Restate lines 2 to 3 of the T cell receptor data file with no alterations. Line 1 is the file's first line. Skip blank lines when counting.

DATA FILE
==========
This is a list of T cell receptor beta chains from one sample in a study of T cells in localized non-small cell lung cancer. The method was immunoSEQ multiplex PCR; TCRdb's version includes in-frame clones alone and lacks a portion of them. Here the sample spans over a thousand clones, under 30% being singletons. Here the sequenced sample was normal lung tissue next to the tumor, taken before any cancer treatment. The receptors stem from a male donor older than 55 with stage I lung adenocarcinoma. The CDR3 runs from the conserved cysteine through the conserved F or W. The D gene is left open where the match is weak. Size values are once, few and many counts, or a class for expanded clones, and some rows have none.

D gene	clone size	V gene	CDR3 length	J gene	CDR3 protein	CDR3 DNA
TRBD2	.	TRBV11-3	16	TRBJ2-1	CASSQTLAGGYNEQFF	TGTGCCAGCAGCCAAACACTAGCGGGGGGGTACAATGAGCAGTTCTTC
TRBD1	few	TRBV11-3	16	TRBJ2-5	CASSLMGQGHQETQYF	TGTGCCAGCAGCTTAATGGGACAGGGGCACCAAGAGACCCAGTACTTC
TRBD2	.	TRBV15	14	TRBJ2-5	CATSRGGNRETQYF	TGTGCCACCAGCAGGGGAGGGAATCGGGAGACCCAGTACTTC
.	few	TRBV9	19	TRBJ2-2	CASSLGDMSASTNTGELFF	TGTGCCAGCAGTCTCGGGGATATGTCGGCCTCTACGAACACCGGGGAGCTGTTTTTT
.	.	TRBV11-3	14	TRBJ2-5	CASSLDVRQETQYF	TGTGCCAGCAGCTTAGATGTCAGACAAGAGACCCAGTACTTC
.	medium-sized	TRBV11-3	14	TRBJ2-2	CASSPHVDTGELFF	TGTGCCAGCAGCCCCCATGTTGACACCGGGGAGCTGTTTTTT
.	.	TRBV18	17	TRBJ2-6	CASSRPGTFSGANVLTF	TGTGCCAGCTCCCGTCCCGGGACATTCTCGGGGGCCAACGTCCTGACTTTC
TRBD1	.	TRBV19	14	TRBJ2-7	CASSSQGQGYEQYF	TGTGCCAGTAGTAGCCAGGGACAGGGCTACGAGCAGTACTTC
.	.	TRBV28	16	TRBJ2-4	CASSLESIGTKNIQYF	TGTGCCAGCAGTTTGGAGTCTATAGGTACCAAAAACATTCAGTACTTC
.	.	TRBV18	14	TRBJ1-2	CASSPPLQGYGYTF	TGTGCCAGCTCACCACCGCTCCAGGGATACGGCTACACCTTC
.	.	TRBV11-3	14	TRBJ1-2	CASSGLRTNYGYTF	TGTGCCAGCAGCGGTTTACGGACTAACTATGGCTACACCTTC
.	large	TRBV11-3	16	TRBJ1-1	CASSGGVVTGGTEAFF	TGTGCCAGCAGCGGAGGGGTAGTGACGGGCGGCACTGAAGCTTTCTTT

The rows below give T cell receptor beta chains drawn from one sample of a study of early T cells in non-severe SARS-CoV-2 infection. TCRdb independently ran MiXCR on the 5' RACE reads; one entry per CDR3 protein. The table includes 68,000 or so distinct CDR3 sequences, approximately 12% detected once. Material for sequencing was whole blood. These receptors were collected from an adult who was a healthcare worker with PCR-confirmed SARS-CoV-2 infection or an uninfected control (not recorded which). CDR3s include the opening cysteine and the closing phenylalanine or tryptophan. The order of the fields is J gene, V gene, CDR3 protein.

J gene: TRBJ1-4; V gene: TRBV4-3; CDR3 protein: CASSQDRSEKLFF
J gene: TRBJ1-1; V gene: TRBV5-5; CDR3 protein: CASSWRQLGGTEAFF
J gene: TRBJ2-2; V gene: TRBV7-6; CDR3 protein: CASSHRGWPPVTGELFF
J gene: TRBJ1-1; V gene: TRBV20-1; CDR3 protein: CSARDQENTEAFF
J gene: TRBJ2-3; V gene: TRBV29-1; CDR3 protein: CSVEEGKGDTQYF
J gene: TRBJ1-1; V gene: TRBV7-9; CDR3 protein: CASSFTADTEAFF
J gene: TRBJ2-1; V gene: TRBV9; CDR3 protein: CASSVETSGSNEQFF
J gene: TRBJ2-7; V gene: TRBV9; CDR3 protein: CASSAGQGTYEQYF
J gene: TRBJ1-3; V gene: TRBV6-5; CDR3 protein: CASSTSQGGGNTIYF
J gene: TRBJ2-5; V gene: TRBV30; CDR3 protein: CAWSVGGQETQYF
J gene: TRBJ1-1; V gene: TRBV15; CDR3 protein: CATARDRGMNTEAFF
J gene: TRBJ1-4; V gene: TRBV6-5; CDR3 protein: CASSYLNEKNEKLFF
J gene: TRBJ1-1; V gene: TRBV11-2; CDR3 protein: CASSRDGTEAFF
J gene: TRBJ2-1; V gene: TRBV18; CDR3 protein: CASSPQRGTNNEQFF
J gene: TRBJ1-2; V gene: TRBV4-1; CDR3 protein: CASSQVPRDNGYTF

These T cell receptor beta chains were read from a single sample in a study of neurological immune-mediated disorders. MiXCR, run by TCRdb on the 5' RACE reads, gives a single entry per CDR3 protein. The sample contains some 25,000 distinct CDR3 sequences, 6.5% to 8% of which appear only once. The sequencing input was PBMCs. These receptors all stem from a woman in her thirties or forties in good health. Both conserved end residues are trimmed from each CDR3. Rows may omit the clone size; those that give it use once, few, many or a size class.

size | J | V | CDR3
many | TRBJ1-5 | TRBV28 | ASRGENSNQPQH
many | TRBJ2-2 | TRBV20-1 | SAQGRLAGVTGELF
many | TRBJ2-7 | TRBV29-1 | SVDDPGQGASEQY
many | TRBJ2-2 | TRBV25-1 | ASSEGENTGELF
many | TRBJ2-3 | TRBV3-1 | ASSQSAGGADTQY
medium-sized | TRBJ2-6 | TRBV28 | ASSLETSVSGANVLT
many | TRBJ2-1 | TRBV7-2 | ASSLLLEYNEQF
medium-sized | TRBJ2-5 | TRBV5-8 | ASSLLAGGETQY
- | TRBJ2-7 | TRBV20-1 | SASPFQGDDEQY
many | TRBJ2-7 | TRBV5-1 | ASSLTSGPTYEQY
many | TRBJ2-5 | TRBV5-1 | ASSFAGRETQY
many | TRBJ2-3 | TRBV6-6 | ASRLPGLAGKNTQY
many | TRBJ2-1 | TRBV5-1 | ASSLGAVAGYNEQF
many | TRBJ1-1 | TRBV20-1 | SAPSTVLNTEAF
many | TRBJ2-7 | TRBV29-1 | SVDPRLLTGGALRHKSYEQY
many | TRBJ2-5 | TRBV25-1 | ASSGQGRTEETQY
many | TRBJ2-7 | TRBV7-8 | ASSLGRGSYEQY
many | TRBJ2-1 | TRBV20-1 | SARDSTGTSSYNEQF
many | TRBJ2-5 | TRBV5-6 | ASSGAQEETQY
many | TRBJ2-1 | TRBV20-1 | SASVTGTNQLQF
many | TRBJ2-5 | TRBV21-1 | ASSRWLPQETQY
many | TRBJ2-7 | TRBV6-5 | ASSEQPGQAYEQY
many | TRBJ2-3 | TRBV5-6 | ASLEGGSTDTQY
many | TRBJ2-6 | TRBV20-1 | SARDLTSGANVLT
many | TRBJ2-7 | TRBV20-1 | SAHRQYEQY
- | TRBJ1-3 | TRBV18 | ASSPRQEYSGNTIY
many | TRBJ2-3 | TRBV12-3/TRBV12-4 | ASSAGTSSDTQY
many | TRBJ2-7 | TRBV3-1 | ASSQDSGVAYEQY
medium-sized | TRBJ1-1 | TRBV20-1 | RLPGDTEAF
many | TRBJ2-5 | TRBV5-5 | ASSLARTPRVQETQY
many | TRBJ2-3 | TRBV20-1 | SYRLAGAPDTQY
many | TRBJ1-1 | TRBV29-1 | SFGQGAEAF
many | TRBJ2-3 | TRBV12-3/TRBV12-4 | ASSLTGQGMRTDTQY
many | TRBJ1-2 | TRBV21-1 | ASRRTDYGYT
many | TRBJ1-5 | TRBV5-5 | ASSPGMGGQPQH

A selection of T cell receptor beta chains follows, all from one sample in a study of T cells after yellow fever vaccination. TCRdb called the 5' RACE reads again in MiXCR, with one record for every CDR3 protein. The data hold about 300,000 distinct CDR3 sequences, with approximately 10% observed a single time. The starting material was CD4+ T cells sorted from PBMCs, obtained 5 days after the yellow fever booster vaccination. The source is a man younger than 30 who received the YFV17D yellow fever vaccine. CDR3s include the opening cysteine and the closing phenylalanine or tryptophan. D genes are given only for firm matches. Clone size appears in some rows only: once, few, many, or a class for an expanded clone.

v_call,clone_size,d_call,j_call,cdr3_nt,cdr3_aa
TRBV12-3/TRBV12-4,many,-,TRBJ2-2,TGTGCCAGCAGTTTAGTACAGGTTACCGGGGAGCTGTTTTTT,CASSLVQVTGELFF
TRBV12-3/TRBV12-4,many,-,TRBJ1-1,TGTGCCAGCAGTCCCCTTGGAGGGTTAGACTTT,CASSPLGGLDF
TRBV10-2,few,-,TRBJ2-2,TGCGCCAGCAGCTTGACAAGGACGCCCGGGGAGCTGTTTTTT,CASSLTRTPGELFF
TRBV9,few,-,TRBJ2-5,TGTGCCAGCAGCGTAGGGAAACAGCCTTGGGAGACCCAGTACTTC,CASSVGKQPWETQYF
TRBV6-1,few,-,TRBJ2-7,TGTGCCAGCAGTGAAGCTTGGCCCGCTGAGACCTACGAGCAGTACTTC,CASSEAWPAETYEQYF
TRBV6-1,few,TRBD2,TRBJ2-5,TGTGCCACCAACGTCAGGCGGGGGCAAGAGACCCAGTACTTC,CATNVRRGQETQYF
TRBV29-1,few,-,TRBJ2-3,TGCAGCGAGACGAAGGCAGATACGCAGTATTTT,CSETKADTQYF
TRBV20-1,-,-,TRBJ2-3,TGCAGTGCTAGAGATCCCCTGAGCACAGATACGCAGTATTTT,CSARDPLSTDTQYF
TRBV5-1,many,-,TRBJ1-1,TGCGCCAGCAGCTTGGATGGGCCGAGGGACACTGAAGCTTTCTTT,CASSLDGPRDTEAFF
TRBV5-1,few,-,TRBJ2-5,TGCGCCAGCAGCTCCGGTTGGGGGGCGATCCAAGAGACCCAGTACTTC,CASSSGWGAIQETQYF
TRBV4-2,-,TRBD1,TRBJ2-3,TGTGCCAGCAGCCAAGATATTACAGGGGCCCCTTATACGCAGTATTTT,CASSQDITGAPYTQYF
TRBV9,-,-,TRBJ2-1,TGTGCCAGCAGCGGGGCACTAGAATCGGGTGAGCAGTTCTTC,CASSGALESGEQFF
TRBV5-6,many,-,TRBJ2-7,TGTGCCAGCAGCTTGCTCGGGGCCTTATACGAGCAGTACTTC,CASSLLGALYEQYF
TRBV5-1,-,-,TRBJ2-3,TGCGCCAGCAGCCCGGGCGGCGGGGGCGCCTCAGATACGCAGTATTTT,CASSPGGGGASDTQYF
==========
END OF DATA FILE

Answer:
D gene	clone size	V gene	CDR3 length	J gene	CDR3 protein	CDR3 DNA
TRBD2	.	TRBV11-3	16	TRBJ2-1	CASSQTLAGGYNEQFF	TGTGCCAGCAGCCAAACACTAGCGGGGGGGTACAATGAGCAGTTCTTC